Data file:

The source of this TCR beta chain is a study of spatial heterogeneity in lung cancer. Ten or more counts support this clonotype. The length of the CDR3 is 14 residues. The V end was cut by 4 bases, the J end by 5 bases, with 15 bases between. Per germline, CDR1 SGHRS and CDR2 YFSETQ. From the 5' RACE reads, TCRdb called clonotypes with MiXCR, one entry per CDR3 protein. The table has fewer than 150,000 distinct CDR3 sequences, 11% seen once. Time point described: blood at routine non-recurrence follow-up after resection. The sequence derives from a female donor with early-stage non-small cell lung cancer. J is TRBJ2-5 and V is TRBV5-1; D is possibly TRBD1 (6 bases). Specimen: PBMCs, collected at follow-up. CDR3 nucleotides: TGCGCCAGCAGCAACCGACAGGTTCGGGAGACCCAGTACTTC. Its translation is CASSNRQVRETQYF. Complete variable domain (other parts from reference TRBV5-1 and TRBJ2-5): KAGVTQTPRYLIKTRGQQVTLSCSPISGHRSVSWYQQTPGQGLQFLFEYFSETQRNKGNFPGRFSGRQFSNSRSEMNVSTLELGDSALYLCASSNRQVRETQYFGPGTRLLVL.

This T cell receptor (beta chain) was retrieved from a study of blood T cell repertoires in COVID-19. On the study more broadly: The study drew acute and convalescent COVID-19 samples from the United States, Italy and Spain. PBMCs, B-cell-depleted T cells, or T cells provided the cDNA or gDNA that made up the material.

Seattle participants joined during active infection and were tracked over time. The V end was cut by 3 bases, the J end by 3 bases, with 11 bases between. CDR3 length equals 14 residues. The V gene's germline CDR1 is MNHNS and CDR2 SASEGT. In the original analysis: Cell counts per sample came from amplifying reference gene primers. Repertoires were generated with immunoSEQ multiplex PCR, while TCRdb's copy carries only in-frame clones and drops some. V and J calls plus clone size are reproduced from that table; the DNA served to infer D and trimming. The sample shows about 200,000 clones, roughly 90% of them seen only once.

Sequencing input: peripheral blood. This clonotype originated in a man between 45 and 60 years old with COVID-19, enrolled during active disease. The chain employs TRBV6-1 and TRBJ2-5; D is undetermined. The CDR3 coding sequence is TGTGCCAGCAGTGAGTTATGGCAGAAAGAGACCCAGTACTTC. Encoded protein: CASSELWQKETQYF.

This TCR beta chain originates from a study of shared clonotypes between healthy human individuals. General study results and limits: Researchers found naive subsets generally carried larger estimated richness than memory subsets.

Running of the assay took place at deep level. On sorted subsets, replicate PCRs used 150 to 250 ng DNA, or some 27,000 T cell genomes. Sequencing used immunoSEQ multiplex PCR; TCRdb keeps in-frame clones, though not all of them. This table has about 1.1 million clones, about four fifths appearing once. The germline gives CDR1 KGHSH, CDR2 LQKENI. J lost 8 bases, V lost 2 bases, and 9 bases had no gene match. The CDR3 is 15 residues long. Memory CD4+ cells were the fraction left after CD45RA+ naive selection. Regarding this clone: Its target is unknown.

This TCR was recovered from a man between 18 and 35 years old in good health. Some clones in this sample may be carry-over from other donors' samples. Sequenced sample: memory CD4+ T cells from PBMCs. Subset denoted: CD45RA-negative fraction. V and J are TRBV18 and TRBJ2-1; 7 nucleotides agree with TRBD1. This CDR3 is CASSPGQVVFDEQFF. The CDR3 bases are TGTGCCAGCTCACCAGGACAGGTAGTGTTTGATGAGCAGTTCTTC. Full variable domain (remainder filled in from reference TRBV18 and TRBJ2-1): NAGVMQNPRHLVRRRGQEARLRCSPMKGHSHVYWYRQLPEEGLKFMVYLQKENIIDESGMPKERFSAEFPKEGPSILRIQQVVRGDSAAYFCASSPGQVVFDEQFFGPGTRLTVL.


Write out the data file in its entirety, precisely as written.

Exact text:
The source of this TCR beta chain is a study of spatial heterogeneity in lung cancer. Ten or more counts support this clonotype. The length of the CDR3 is 14 residues. The V end was cut by 4 bases, the J end by 5 bases, with 15 bases between. Per germline, CDR1 SGHRS and CDR2 YFSETQ. From the 5' RACE reads, TCRdb called clonotypes with MiXCR, one entry per CDR3 protein. The table has fewer than 150,000 distinct CDR3 sequences, 11% seen once. Time point described: blood at routine non-recurrence follow-up after resection. The sequence derives from a female donor with early-stage non-small cell lung cancer. J is TRBJ2-5 and V is TRBV5-1; D is possibly TRBD1 (6 bases). Specimen: PBMCs, collected at follow-up. CDR3 nucleotides: TGCGCCAGCAGCAACCGACAGGTTCGGGAGACCCAGTACTTC. Its translation is CASSNRQVRETQYF. Complete variable domain (other parts from reference TRBV5-1 and TRBJ2-5): KAGVTQTPRYLIKTRGQQVTLSCSPISGHRSVSWYQQTPGQGLQFLFEYFSETQRNKGNFPGRFSGRQFSNSRSEMNVSTLELGDSALYLCASSNRQVRETQYFGPGTRLLVL.

This T cell receptor (beta chain) was retrieved from a study of blood T cell repertoires in COVID-19. On the study more broadly: The study drew acute and convalescent COVID-19 samples from the United States, Italy and Spain. PBMCs, B-cell-depleted T cells, or T cells provided the cDNA or gDNA that made up the material.

Seattle participants joined during active infection and were tracked over time. The V end was cut by 3 bases, the J end by 3 bases, with 11 bases between. CDR3 length equals 14 residues. The V gene's germline CDR1 is MNHNS and CDR2 SASEGT. In the original analysis: Cell counts per sample came from amplifying reference gene primers. Repertoires were generated with immunoSEQ multiplex PCR, while TCRdb's copy carries only in-frame clones and drops some. V and J calls plus clone size are reproduced from that table; the DNA served to infer D and trimming. The sample shows about 200,000 clones, roughly 90% of them seen only once.

Sequencing input: peripheral blood. This clonotype originated in a man between 45 and 60 years old with COVID-19, enrolled during active disease. The chain employs TRBV6-1 and TRBJ2-5; D is undetermined. The CDR3 coding sequence is TGTGCCAGCAGTGAGTTATGGCAGAAAGAGACCCAGTACTTC. Encoded protein: CASSELWQKETQYF.

This TCR beta chain originates from a study of shared clonotypes between healthy human individuals. General study results and limits: Researchers found naive subsets generally carried larger estimated richness than memory subsets.

Running of the assay took place at deep level. On sorted subsets, replicate PCRs used 150 to 250 ng DNA, or some 27,000 T cell genomes. Sequencing used immunoSEQ multiplex PCR; TCRdb keeps in-frame clones, though not all of them. This table has about 1.1 million clones, about four fifths appearing once. The germline gives CDR1 KGHSH, CDR2 LQKENI. J lost 8 bases, V lost 2 bases, and 9 bases had no gene match. The CDR3 is 15 residues long. Memory CD4+ cells were the fraction left after CD45RA+ naive selection. Regarding this clone: Its target is unknown.

This TCR was recovered from a man between 18 and 35 years old in good health. Some clones in this sample may be carry-over from other donors' samples. Sequenced sample: memory CD4+ T cells from PBMCs. Subset denoted: CD45RA-negative fraction. V and J are TRBV18 and TRBJ2-1; 7 nucleotides agree with TRBD1. This CDR3 is CASSPGQVVFDEQFF. The CDR3 bases are TGTGCCAGCTCACCAGGACAGGTAGTGTTTGATGAGCAGTTCTTC. Full variable domain (remainder filled in from reference TRBV18 and TRBJ2-1): NAGVMQNPRHLVRRRGQEARLRCSPMKGHSHVYWYRQLPEEGLKFMVYLQKENIIDESGMPKERFSAEFPKEGPSILRIQQVVRGDSAAYFCASSPGQVVFDEQFFGPGTRLTVL.